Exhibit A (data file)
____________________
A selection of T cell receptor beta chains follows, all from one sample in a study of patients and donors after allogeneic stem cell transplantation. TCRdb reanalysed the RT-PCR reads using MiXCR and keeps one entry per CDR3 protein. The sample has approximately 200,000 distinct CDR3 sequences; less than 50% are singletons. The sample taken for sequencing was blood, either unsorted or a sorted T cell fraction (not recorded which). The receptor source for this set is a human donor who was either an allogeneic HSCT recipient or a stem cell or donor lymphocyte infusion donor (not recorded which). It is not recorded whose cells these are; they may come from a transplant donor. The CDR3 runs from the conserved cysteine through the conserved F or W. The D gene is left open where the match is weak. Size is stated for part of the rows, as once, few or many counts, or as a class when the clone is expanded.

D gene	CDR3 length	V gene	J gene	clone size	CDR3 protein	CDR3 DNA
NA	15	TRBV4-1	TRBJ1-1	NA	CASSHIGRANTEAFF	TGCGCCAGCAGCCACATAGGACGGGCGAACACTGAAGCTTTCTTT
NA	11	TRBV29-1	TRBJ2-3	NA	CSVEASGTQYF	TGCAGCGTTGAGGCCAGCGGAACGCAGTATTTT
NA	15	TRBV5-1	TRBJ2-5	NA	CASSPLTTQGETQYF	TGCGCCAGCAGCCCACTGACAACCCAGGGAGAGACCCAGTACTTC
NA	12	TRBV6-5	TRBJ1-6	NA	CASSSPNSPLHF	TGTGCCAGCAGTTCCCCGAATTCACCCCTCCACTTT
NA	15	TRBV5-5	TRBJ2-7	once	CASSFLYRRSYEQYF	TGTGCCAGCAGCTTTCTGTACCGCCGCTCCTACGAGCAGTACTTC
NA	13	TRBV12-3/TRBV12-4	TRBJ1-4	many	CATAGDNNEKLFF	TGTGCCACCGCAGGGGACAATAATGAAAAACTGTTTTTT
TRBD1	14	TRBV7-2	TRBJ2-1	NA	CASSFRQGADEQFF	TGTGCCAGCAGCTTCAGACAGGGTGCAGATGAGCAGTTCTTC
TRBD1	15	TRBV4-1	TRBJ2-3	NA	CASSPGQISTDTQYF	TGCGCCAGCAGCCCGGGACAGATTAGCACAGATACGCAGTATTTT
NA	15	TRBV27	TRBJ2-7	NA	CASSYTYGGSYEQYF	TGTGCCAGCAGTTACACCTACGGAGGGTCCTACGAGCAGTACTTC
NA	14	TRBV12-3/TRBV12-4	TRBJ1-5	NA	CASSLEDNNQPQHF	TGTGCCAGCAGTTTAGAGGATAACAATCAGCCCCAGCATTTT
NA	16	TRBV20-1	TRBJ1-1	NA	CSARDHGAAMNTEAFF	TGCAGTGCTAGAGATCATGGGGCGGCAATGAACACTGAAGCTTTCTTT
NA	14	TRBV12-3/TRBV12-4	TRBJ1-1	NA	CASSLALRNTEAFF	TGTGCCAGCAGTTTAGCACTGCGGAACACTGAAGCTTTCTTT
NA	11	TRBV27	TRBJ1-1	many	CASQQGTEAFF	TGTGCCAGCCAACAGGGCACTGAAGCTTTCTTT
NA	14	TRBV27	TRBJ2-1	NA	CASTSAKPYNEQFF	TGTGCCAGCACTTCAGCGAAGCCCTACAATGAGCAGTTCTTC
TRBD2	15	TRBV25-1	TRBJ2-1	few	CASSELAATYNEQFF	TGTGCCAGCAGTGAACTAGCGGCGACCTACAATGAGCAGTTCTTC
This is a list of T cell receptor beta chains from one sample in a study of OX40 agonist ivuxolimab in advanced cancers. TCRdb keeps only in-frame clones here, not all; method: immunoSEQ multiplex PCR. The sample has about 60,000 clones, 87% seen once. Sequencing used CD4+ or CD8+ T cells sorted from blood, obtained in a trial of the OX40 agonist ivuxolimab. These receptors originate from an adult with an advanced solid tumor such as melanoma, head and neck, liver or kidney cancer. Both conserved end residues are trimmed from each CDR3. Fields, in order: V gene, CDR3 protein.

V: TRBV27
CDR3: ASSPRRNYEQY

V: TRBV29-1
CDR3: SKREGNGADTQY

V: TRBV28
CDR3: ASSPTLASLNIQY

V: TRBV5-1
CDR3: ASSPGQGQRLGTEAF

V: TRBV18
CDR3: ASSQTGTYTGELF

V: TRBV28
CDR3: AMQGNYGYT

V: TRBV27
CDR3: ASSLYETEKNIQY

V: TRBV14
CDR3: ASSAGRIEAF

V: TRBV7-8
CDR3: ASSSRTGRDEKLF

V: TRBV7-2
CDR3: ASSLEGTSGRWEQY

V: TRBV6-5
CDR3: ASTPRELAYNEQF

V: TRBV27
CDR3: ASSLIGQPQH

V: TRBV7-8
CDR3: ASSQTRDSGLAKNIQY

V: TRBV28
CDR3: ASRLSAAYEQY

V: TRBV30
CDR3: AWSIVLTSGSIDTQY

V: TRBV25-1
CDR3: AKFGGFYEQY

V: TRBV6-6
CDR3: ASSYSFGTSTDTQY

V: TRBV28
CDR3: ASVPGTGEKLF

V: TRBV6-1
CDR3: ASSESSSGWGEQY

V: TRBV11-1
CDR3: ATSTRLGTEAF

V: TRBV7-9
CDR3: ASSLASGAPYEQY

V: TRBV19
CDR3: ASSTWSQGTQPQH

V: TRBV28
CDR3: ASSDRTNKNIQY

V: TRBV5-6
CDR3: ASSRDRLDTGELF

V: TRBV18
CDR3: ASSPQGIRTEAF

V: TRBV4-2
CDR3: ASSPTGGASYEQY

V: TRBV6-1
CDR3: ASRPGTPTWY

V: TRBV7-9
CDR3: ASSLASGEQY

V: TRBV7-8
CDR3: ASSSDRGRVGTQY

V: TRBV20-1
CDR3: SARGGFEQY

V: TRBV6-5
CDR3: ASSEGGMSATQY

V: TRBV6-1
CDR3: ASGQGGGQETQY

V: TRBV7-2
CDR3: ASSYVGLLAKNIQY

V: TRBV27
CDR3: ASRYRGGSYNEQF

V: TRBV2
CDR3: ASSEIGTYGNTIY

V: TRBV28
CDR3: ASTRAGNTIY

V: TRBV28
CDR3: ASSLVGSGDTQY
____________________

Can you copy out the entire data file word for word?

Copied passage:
A selection of T cell receptor beta chains follows, all from one sample in a study of patients and donors after allogeneic stem cell transplantation. TCRdb reanalysed the RT-PCR reads using MiXCR and keeps one entry per CDR3 protein. The sample has approximately 200,000 distinct CDR3 sequences; less than 50% are singletons. The sample taken for sequencing was blood, either unsorted or a sorted T cell fraction (not recorded which). The receptor source for this set is a human donor who was either an allogeneic HSCT recipient or a stem cell or donor lymphocyte infusion donor (not recorded which). It is not recorded whose cells these are; they may come from a transplant donor. The CDR3 runs from the conserved cysteine through the conserved F or W. The D gene is left open where the match is weak. Size is stated for part of the rows, as once, few or many counts, or as a class when the clone is expanded.

D gene	CDR3 length	V gene	J gene	clone size	CDR3 protein	CDR3 DNA
NA	15	TRBV4-1	TRBJ1-1	NA	CASSHIGRANTEAFF	TGCGCCAGCAGCCACATAGGACGGGCGAACACTGAAGCTTTCTTT
NA	11	TRBV29-1	TRBJ2-3	NA	CSVEASGTQYF	TGCAGCGTTGAGGCCAGCGGAACGCAGTATTTT
NA	15	TRBV5-1	TRBJ2-5	NA	CASSPLTTQGETQYF	TGCGCCAGCAGCCCACTGACAACCCAGGGAGAGACCCAGTACTTC
NA	12	TRBV6-5	TRBJ1-6	NA	CASSSPNSPLHF	TGTGCCAGCAGTTCCCCGAATTCACCCCTCCACTTT
NA	15	TRBV5-5	TRBJ2-7	once	CASSFLYRRSYEQYF	TGTGCCAGCAGCTTTCTGTACCGCCGCTCCTACGAGCAGTACTTC
NA	13	TRBV12-3/TRBV12-4	TRBJ1-4	many	CATAGDNNEKLFF	TGTGCCACCGCAGGGGACAATAATGAAAAACTGTTTTTT
TRBD1	14	TRBV7-2	TRBJ2-1	NA	CASSFRQGADEQFF	TGTGCCAGCAGCTTCAGACAGGGTGCAGATGAGCAGTTCTTC
TRBD1	15	TRBV4-1	TRBJ2-3	NA	CASSPGQISTDTQYF	TGCGCCAGCAGCCCGGGACAGATTAGCACAGATACGCAGTATTTT
NA	15	TRBV27	TRBJ2-7	NA	CASSYTYGGSYEQYF	TGTGCCAGCAGTTACACCTACGGAGGGTCCTACGAGCAGTACTTC
NA	14	TRBV12-3/TRBV12-4	TRBJ1-5	NA	CASSLEDNNQPQHF	TGTGCCAGCAGTTTAGAGGATAACAATCAGCCCCAGCATTTT
NA	16	TRBV20-1	TRBJ1-1	NA	CSARDHGAAMNTEAFF	TGCAGTGCTAGAGATCATGGGGCGGCAATGAACACTGAAGCTTTCTTT
NA	14	TRBV12-3/TRBV12-4	TRBJ1-1	NA	CASSLALRNTEAFF	TGTGCCAGCAGTTTAGCACTGCGGAACACTGAAGCTTTCTTT
NA	11	TRBV27	TRBJ1-1	many	CASQQGTEAFF	TGTGCCAGCCAACAGGGCACTGAAGCTTTCTTT
NA	14	TRBV27	TRBJ2-1	NA	CASTSAKPYNEQFF	TGTGCCAGCACTTCAGCGAAGCCCTACAATGAGCAGTTCTTC
TRBD2	15	TRBV25-1	TRBJ2-1	few	CASSELAATYNEQFF	TGTGCCAGCAGTGAACTAGCGGCGACCTACAATGAGCAGTTCTTC
This is a list of T cell receptor beta chains from one sample in a study of OX40 agonist ivuxolimab in advanced cancers. TCRdb keeps only in-frame clones here, not all; method: immunoSEQ multiplex PCR. The sample has about 60,000 clones, 87% seen once. Sequencing used CD4+ or CD8+ T cells sorted from blood, obtained in a trial of the OX40 agonist ivuxolimab. These receptors originate from an adult with an advanced solid tumor such as melanoma, head and neck, liver or kidney cancer. Both conserved end residues are trimmed from each CDR3. Fields, in order: V gene, CDR3 protein.

V: TRBV27
CDR3: ASSPRRNYEQY

V: TRBV29-1
CDR3: SKREGNGADTQY

V: TRBV28
CDR3: ASSPTLASLNIQY

V: TRBV5-1
CDR3: ASSPGQGQRLGTEAF

V: TRBV18
CDR3: ASSQTGTYTGELF

V: TRBV28
CDR3: AMQGNYGYT

V: TRBV27
CDR3: ASSLYETEKNIQY

V: TRBV14
CDR3: ASSAGRIEAF

V: TRBV7-8
CDR3: ASSSRTGRDEKLF

V: TRBV7-2
CDR3: ASSLEGTSGRWEQY

V: TRBV6-5
CDR3: ASTPRELAYNEQF

V: TRBV27
CDR3: ASSLIGQPQH

V: TRBV7-8
CDR3: ASSQTRDSGLAKNIQY

V: TRBV28
CDR3: ASRLSAAYEQY

V: TRBV30
CDR3: AWSIVLTSGSIDTQY

V: TRBV25-1
CDR3: AKFGGFYEQY

V: TRBV6-6
CDR3: ASSYSFGTSTDTQY

V: TRBV28
CDR3: ASVPGTGEKLF

V: TRBV6-1
CDR3: ASSESSSGWGEQY

V: TRBV11-1
CDR3: ATSTRLGTEAF

V: TRBV7-9
CDR3: ASSLASGAPYEQY

V: TRBV19
CDR3: ASSTWSQGTQPQH

V: TRBV28
CDR3: ASSDRTNKNIQY

V: TRBV5-6
CDR3: ASSRDRLDTGELF

V: TRBV18
CDR3: ASSPQGIRTEAF

V: TRBV4-2
CDR3: ASSPTGGASYEQY

V: TRBV6-1
CDR3: ASRPGTPTWY

V: TRBV7-9
CDR3: ASSLASGEQY

V: TRBV7-8
CDR3: ASSSDRGRVGTQY

V: TRBV20-1
CDR3: SARGGFEQY

V: TRBV6-5
CDR3: ASSEGGMSATQY

V: TRBV6-1
CDR3: ASGQGGGQETQY

V: TRBV7-2
CDR3: ASSYVGLLAKNIQY

V: TRBV27
CDR3: ASRYRGGSYNEQF

V: TRBV2
CDR3: ASSEIGTYGNTIY

V: TRBV28
CDR3: ASTRAGNTIY

V: TRBV28
CDR3: ASSLVGSGDTQY